First, Verizon backed away from supporting Google’s Nexus One. Then, they proved their search deal with Microsoft’s Bing does apply to Android phones. Now, Verizon is expanding their V CAST app and media store to DROID, competing against the Android Market. Looks Google has been uninvited from the party.
The report coming from Android and Me (via jkOnTheRun) stems from an invite to developers to submit Android apps to V CAST Apps. Deployment will be starting fresh with Android 2.2 Froyo for DROID, DROID Incredible, and DROID X (strangely no mention of DROID 2), so no backward-compatibility is required.
Lot of appealing stuff in their pitch, such as access to messaging and aGPS APIs. Money-wise, not only are they promising the same 70% revenue cut as everyone else, but charges will go through the Verizon customer’s existing wireless billing. That practically eliminates any worries over collecting money and offers a level of access to paying customers that matches or even exceeds that of Apple, while Google doesn’t even come close.
And make no mistake, this is a bid to pull in developers at the expense of the Android Market, as illuminated with this line “As you know, merchandising your Android app through other channels can be a challenge…” By “other channels”, I don’t imagine they only meant the independent ones and not the main one.
The gradual excising of Google’s services from Verizon’s DROID is coming as a shock to some, but it really shouldn’t. Verizon has been fighting hard against the “dumb pipe” view of wireless carriers. They don’t just want customers getting content through Verizon, but also getting content from Verizon. Having DROID customers use Google services instead of Verizon services wasn’t just a “dumb pipe” system, but a “dumb funnel” channeling customers to Google. It will be interesting to see how much further Verizon can separate Google from their DROID and Android users.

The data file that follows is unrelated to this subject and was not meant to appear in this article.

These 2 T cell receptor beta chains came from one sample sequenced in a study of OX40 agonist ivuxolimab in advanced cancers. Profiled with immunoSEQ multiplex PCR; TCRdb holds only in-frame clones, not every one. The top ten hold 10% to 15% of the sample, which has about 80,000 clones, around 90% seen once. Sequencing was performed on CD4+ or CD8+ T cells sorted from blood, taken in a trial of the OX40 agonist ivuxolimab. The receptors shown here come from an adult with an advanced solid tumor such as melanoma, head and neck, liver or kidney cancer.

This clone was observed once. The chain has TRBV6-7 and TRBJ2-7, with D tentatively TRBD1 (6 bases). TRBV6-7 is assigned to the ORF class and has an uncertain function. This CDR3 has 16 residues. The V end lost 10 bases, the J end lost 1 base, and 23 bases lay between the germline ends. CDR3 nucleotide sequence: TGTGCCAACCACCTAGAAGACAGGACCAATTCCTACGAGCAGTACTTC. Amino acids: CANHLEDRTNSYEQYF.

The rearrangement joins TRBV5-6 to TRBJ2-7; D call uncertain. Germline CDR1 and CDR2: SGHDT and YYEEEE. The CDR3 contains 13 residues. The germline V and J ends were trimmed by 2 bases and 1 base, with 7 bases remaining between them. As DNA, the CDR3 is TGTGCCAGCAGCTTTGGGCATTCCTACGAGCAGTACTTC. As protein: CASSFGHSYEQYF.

As I stated previously, Verizon was exercising this type of control before Android came along. Now that they’ve established their DROID brand and strategy, they have the leverage they need to go back to business as usual, and they don’t need Google for that. This also goes back to something I wrote in May of last year referring specifically to Verizon’s app store system: Carrier-based app stores must change (or fade away). Guess Verizon also read that writing on the wall, though I can’t say their change is necessarily in customers’ favor.
Side note: You can pretty much kiss those dreams of a Verizon iPhone good-bye. Maybe Apple will offer an unsubsidized model that runs on VZW, but don’t expect those two to come together on a subsidy deal. Verizon doesn’t need the iPhone, and Apple won’t agree to give Verizon any control over the device.